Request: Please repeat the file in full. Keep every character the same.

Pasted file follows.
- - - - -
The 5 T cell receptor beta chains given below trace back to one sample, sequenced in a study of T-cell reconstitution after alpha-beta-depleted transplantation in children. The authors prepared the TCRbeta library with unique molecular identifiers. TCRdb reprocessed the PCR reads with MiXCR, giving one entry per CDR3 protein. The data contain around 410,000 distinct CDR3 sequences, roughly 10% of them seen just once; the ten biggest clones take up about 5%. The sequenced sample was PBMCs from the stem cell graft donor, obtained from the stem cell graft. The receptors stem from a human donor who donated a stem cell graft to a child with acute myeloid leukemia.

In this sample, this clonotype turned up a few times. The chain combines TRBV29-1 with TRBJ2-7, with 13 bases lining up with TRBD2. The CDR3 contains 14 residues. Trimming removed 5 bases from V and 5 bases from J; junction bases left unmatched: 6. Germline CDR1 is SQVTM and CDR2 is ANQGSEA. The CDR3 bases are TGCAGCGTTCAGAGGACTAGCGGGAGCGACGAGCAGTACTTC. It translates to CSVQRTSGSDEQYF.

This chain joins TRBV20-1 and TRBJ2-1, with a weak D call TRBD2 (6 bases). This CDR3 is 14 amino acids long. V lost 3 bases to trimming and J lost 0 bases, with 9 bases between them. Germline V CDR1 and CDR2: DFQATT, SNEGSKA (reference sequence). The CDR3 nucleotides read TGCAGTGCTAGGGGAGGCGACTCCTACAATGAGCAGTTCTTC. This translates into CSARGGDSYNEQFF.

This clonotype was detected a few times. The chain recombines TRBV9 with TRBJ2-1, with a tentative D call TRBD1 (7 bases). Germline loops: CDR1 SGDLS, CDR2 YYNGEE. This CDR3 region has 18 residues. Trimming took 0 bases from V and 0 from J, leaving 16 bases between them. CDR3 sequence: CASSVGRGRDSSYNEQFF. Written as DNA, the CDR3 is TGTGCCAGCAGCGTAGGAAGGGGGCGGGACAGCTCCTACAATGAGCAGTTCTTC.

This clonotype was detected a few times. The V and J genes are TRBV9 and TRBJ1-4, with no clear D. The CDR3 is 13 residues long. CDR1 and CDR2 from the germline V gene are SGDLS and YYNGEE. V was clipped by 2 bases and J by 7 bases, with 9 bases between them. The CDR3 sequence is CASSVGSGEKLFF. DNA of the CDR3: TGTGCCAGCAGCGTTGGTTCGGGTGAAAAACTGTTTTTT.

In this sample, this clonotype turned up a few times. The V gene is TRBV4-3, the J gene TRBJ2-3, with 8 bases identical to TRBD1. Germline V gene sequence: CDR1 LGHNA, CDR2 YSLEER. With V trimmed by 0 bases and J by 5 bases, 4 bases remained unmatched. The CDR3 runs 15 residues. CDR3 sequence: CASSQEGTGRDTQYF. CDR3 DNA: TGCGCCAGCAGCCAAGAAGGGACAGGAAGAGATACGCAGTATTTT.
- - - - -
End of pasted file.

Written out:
The 5 T cell receptor beta chains given below trace back to one sample, sequenced in a study of T-cell reconstitution after alpha-beta-depleted transplantation in children. The authors prepared the TCRbeta library with unique molecular identifiers. TCRdb reprocessed the PCR reads with MiXCR, giving one entry per CDR3 protein. The data contain around 410,000 distinct CDR3 sequences, roughly 10% of them seen just once; the ten biggest clones take up about 5%. The sequenced sample was PBMCs from the stem cell graft donor, obtained from the stem cell graft. The receptors stem from a human donor who donated a stem cell graft to a child with acute myeloid leukemia.

In this sample, this clonotype turned up a few times. The chain combines TRBV29-1 with TRBJ2-7, with 13 bases lining up with TRBD2. The CDR3 contains 14 residues. Trimming removed 5 bases from V and 5 bases from J; junction bases left unmatched: 6. Germline CDR1 is SQVTM and CDR2 is ANQGSEA. The CDR3 bases are TGCAGCGTTCAGAGGACTAGCGGGAGCGACGAGCAGTACTTC. It translates to CSVQRTSGSDEQYF.

This chain joins TRBV20-1 and TRBJ2-1, with a weak D call TRBD2 (6 bases). This CDR3 is 14 amino acids long. V lost 3 bases to trimming and J lost 0 bases, with 9 bases between them. Germline V CDR1 and CDR2: DFQATT, SNEGSKA (reference sequence). The CDR3 nucleotides read TGCAGTGCTAGGGGAGGCGACTCCTACAATGAGCAGTTCTTC. This translates into CSARGGDSYNEQFF.

This clonotype was detected a few times. The chain recombines TRBV9 with TRBJ2-1, with a tentative D call TRBD1 (7 bases). Germline loops: CDR1 SGDLS, CDR2 YYNGEE. This CDR3 region has 18 residues. Trimming took 0 bases from V and 0 from J, leaving 16 bases between them. CDR3 sequence: CASSVGRGRDSSYNEQFF. Written as DNA, the CDR3 is TGTGCCAGCAGCGTAGGAAGGGGGCGGGACAGCTCCTACAATGAGCAGTTCTTC.

This clonotype was detected a few times. The V and J genes are TRBV9 and TRBJ1-4, with no clear D. The CDR3 is 13 residues long. CDR1 and CDR2 from the germline V gene are SGDLS and YYNGEE. V was clipped by 2 bases and J by 7 bases, with 9 bases between them. The CDR3 sequence is CASSVGSGEKLFF. DNA of the CDR3: TGTGCCAGCAGCGTTGGTTCGGGTGAAAAACTGTTTTTT.

In this sample, this clonotype turned up a few times. The V gene is TRBV4-3, the J gene TRBJ2-3, with 8 bases identical to TRBD1. Germline V gene sequence: CDR1 LGHNA, CDR2 YSLEER. With V trimmed by 0 bases and J by 5 bases, 4 bases remained unmatched. The CDR3 runs 15 residues. CDR3 sequence: CASSQEGTGRDTQYF. CDR3 DNA: TGCGCCAGCAGCCAAGAAGGGACAGGAAGAGATACGCAGTATTTT.